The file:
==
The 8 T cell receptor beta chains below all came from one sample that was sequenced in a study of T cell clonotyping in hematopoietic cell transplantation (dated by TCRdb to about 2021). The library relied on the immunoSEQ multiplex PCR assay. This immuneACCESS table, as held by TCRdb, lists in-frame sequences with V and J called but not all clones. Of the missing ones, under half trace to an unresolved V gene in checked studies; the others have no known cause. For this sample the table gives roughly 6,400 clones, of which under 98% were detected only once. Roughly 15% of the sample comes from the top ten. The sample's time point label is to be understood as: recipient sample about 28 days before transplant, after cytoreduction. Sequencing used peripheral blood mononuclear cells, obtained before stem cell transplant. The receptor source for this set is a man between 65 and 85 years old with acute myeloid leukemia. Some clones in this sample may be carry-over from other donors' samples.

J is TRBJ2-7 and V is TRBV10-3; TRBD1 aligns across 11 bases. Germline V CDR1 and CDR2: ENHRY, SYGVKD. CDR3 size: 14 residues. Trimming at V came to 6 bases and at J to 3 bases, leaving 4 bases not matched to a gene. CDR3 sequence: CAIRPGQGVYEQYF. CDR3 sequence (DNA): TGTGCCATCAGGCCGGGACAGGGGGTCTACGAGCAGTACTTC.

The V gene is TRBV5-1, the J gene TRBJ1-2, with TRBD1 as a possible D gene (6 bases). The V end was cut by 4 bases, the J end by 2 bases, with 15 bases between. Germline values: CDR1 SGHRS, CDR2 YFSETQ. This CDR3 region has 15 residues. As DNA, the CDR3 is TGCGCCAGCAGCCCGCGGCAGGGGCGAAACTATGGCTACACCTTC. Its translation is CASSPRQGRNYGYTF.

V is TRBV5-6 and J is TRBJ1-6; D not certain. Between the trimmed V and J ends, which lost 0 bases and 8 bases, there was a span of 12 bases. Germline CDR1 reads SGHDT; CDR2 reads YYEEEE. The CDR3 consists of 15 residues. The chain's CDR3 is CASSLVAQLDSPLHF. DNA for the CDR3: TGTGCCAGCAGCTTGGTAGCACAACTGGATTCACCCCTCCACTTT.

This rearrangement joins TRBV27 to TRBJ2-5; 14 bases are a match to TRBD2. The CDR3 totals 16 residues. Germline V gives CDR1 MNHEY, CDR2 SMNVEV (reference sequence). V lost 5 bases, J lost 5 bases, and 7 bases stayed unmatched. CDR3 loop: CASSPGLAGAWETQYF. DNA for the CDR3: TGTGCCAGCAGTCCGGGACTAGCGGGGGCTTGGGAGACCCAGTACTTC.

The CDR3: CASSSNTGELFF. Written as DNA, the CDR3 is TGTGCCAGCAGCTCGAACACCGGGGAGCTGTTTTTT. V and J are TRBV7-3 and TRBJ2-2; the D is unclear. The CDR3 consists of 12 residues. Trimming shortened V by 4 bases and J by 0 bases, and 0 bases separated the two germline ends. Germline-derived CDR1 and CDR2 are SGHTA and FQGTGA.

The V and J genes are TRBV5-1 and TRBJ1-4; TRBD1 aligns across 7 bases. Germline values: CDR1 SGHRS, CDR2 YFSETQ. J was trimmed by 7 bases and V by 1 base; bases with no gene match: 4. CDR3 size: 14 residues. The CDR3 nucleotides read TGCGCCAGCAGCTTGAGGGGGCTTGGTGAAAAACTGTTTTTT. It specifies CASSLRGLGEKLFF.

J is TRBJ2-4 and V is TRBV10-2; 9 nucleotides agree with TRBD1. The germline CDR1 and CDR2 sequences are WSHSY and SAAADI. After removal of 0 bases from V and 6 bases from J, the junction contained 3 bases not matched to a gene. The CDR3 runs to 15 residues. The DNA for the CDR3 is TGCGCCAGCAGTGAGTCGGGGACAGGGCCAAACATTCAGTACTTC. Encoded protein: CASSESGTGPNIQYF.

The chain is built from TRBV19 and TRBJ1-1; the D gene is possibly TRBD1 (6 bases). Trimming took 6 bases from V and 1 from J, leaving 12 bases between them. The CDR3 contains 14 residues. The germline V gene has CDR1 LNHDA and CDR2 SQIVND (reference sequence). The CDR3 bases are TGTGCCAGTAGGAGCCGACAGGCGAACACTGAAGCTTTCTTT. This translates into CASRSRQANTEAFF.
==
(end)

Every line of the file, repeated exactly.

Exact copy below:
The 8 T cell receptor beta chains below all came from one sample that was sequenced in a study of T cell clonotyping in hematopoietic cell transplantation (dated by TCRdb to about 2021). The library relied on the immunoSEQ multiplex PCR assay. This immuneACCESS table, as held by TCRdb, lists in-frame sequences with V and J called but not all clones. Of the missing ones, under half trace to an unresolved V gene in checked studies; the others have no known cause. For this sample the table gives roughly 6,400 clones, of which under 98% were detected only once. Roughly 15% of the sample comes from the top ten. The sample's time point label is to be understood as: recipient sample about 28 days before transplant, after cytoreduction. Sequencing used peripheral blood mononuclear cells, obtained before stem cell transplant. The receptor source for this set is a man between 65 and 85 years old with acute myeloid leukemia. Some clones in this sample may be carry-over from other donors' samples.

J is TRBJ2-7 and V is TRBV10-3; TRBD1 aligns across 11 bases. Germline V CDR1 and CDR2: ENHRY, SYGVKD. CDR3 size: 14 residues. Trimming at V came to 6 bases and at J to 3 bases, leaving 4 bases not matched to a gene. CDR3 sequence: CAIRPGQGVYEQYF. CDR3 sequence (DNA): TGTGCCATCAGGCCGGGACAGGGGGTCTACGAGCAGTACTTC.

The V gene is TRBV5-1, the J gene TRBJ1-2, with TRBD1 as a possible D gene (6 bases). The V end was cut by 4 bases, the J end by 2 bases, with 15 bases between. Germline values: CDR1 SGHRS, CDR2 YFSETQ. This CDR3 region has 15 residues. As DNA, the CDR3 is TGCGCCAGCAGCCCGCGGCAGGGGCGAAACTATGGCTACACCTTC. Its translation is CASSPRQGRNYGYTF.

V is TRBV5-6 and J is TRBJ1-6; D not certain. Between the trimmed V and J ends, which lost 0 bases and 8 bases, there was a span of 12 bases. Germline CDR1 reads SGHDT; CDR2 reads YYEEEE. The CDR3 consists of 15 residues. The chain's CDR3 is CASSLVAQLDSPLHF. DNA for the CDR3: TGTGCCAGCAGCTTGGTAGCACAACTGGATTCACCCCTCCACTTT.

This rearrangement joins TRBV27 to TRBJ2-5; 14 bases are a match to TRBD2. The CDR3 totals 16 residues. Germline V gives CDR1 MNHEY, CDR2 SMNVEV (reference sequence). V lost 5 bases, J lost 5 bases, and 7 bases stayed unmatched. CDR3 loop: CASSPGLAGAWETQYF. DNA for the CDR3: TGTGCCAGCAGTCCGGGACTAGCGGGGGCTTGGGAGACCCAGTACTTC.

The CDR3: CASSSNTGELFF. Written as DNA, the CDR3 is TGTGCCAGCAGCTCGAACACCGGGGAGCTGTTTTTT. V and J are TRBV7-3 and TRBJ2-2; the D is unclear. The CDR3 consists of 12 residues. Trimming shortened V by 4 bases and J by 0 bases, and 0 bases separated the two germline ends. Germline-derived CDR1 and CDR2 are SGHTA and FQGTGA.

The V and J genes are TRBV5-1 and TRBJ1-4; TRBD1 aligns across 7 bases. Germline values: CDR1 SGHRS, CDR2 YFSETQ. J was trimmed by 7 bases and V by 1 base; bases with no gene match: 4. CDR3 size: 14 residues. The CDR3 nucleotides read TGCGCCAGCAGCTTGAGGGGGCTTGGTGAAAAACTGTTTTTT. It specifies CASSLRGLGEKLFF.

J is TRBJ2-4 and V is TRBV10-2; 9 nucleotides agree with TRBD1. The germline CDR1 and CDR2 sequences are WSHSY and SAAADI. After removal of 0 bases from V and 6 bases from J, the junction contained 3 bases not matched to a gene. The CDR3 runs to 15 residues. The DNA for the CDR3 is TGCGCCAGCAGTGAGTCGGGGACAGGGCCAAACATTCAGTACTTC. Encoded protein: CASSESGTGPNIQYF.

The chain is built from TRBV19 and TRBJ1-1; the D gene is possibly TRBD1 (6 bases). Trimming took 6 bases from V and 1 from J, leaving 12 bases between them. The CDR3 contains 14 residues. The germline V gene has CDR1 LNHDA and CDR2 SQIVND (reference sequence). The CDR3 bases are TGTGCCAGTAGGAGCCGACAGGCGAACACTGAAGCTTTCTTT. This translates into CASRSRQANTEAFF.